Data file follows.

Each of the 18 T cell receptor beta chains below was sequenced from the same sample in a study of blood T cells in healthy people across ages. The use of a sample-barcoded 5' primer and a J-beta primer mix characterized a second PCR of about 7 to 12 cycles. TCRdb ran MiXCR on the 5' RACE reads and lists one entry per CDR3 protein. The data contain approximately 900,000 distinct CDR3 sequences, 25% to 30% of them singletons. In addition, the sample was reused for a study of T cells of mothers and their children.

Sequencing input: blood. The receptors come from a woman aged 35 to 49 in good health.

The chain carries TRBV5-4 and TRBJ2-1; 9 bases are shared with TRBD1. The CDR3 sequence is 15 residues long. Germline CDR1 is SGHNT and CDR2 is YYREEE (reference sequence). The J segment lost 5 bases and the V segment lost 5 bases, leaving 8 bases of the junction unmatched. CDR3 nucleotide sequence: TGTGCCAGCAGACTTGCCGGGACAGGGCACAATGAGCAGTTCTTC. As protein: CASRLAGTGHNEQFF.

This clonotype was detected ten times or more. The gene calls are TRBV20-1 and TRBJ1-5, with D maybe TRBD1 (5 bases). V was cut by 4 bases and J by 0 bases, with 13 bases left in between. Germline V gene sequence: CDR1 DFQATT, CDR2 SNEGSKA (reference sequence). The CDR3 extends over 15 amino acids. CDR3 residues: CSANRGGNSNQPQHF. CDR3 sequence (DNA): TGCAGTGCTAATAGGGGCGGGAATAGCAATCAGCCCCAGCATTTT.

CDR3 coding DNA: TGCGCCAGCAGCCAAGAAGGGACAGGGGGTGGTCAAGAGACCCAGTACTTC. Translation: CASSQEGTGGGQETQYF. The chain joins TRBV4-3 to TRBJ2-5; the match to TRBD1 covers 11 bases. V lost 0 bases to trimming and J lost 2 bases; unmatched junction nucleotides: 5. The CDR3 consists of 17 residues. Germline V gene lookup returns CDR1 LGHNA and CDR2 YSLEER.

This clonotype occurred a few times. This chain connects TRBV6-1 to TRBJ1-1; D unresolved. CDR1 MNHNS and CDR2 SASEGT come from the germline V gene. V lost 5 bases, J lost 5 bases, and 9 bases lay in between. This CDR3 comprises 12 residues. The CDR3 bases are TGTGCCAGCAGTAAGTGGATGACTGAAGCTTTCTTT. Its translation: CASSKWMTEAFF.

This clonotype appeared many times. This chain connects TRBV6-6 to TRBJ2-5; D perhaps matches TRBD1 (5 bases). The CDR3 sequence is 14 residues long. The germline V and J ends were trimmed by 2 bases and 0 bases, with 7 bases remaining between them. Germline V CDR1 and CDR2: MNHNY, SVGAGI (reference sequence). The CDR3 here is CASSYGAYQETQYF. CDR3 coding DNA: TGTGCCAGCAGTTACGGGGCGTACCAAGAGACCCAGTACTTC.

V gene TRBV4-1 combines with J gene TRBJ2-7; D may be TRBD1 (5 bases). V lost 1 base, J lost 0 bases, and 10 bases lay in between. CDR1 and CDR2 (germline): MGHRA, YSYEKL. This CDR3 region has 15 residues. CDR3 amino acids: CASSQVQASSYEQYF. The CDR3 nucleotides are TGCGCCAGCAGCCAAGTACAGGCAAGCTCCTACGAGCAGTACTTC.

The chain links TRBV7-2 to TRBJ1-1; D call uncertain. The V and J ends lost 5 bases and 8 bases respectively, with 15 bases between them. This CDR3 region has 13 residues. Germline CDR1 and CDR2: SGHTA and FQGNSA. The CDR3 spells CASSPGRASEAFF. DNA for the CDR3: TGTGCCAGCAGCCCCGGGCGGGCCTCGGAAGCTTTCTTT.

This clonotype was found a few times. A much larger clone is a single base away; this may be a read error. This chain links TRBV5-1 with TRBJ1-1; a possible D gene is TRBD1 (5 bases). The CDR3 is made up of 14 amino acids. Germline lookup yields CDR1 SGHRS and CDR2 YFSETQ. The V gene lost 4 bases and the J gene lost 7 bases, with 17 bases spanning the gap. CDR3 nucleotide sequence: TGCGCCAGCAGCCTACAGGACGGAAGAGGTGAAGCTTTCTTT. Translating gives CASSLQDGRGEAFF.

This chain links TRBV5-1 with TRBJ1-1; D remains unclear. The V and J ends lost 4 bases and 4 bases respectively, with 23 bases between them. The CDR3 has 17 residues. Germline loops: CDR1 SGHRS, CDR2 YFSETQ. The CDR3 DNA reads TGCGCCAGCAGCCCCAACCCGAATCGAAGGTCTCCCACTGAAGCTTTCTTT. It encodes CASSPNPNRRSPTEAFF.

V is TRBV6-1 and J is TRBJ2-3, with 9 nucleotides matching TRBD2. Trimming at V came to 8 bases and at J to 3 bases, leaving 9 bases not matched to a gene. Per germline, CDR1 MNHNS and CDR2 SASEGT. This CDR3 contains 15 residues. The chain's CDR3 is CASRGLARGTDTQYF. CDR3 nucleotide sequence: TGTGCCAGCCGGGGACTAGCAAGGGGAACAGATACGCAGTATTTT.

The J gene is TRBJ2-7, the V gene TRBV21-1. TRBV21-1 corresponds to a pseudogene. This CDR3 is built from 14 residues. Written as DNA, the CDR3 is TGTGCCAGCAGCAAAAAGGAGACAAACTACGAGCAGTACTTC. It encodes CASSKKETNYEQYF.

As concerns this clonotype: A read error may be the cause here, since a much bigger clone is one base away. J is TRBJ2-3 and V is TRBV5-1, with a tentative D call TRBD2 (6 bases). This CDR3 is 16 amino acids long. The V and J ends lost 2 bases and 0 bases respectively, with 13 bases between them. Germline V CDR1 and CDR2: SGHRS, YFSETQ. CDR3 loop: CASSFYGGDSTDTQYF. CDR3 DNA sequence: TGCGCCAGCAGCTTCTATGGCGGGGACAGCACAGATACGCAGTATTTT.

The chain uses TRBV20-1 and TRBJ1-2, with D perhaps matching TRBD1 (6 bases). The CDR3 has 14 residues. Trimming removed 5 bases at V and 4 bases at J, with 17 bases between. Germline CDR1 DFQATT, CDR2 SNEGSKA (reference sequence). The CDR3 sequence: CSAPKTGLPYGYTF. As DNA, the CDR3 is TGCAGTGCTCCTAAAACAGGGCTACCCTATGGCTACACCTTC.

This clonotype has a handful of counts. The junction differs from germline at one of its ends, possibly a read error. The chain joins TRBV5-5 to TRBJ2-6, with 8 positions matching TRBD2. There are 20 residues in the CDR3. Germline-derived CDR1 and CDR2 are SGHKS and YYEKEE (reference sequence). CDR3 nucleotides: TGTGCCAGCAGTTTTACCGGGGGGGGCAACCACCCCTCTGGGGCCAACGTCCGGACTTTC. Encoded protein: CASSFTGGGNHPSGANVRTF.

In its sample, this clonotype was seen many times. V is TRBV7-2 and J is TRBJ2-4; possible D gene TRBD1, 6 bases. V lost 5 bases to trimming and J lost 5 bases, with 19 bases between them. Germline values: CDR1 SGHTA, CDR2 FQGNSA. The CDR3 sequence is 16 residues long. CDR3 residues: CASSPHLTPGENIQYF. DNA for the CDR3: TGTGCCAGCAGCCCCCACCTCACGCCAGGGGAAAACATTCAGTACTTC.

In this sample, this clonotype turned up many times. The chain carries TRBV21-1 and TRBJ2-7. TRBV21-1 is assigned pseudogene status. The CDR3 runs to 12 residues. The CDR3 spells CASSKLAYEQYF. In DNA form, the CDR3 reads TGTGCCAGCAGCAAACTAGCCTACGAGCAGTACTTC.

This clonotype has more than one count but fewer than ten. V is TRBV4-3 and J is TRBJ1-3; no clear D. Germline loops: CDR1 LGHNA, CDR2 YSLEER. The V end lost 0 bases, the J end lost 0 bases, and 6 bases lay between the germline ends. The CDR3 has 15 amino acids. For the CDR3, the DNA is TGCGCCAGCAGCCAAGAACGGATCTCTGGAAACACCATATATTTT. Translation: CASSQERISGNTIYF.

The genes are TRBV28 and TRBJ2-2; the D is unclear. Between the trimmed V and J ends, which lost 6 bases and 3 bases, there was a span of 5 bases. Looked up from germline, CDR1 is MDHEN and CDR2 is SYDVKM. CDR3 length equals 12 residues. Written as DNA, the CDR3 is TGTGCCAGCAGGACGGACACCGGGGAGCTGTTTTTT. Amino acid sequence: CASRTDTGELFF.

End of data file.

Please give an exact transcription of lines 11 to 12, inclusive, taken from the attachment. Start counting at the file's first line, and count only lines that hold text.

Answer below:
This chain links TRBV5-1 with TRBJ1-1; D remains unclear. The V and J ends lost 4 bases and 4 bases respectively, with 23 bases between them. The CDR3 has 17 residues. Germline loops: CDR1 SGHRS, CDR2 YFSETQ. The CDR3 DNA reads TGCGCCAGCAGCCCCAACCCGAATCGAAGGTCTCCCACTGAAGCTTTCTTT. It encodes CASSPNPNRRSPTEAFF.

V is TRBV6-1 and J is TRBJ2-3, with 9 nucleotides matching TRBD2. Trimming at V came to 8 bases and at J to 3 bases, leaving 9 bases not matched to a gene. Per germline, CDR1 MNHNS and CDR2 SASEGT. This CDR3 contains 15 residues. The chain's CDR3 is CASRGLARGTDTQYF. CDR3 nucleotide sequence: TGTGCCAGCCGGGGACTAGCAAGGGGAACAGATACGCAGTATTTT.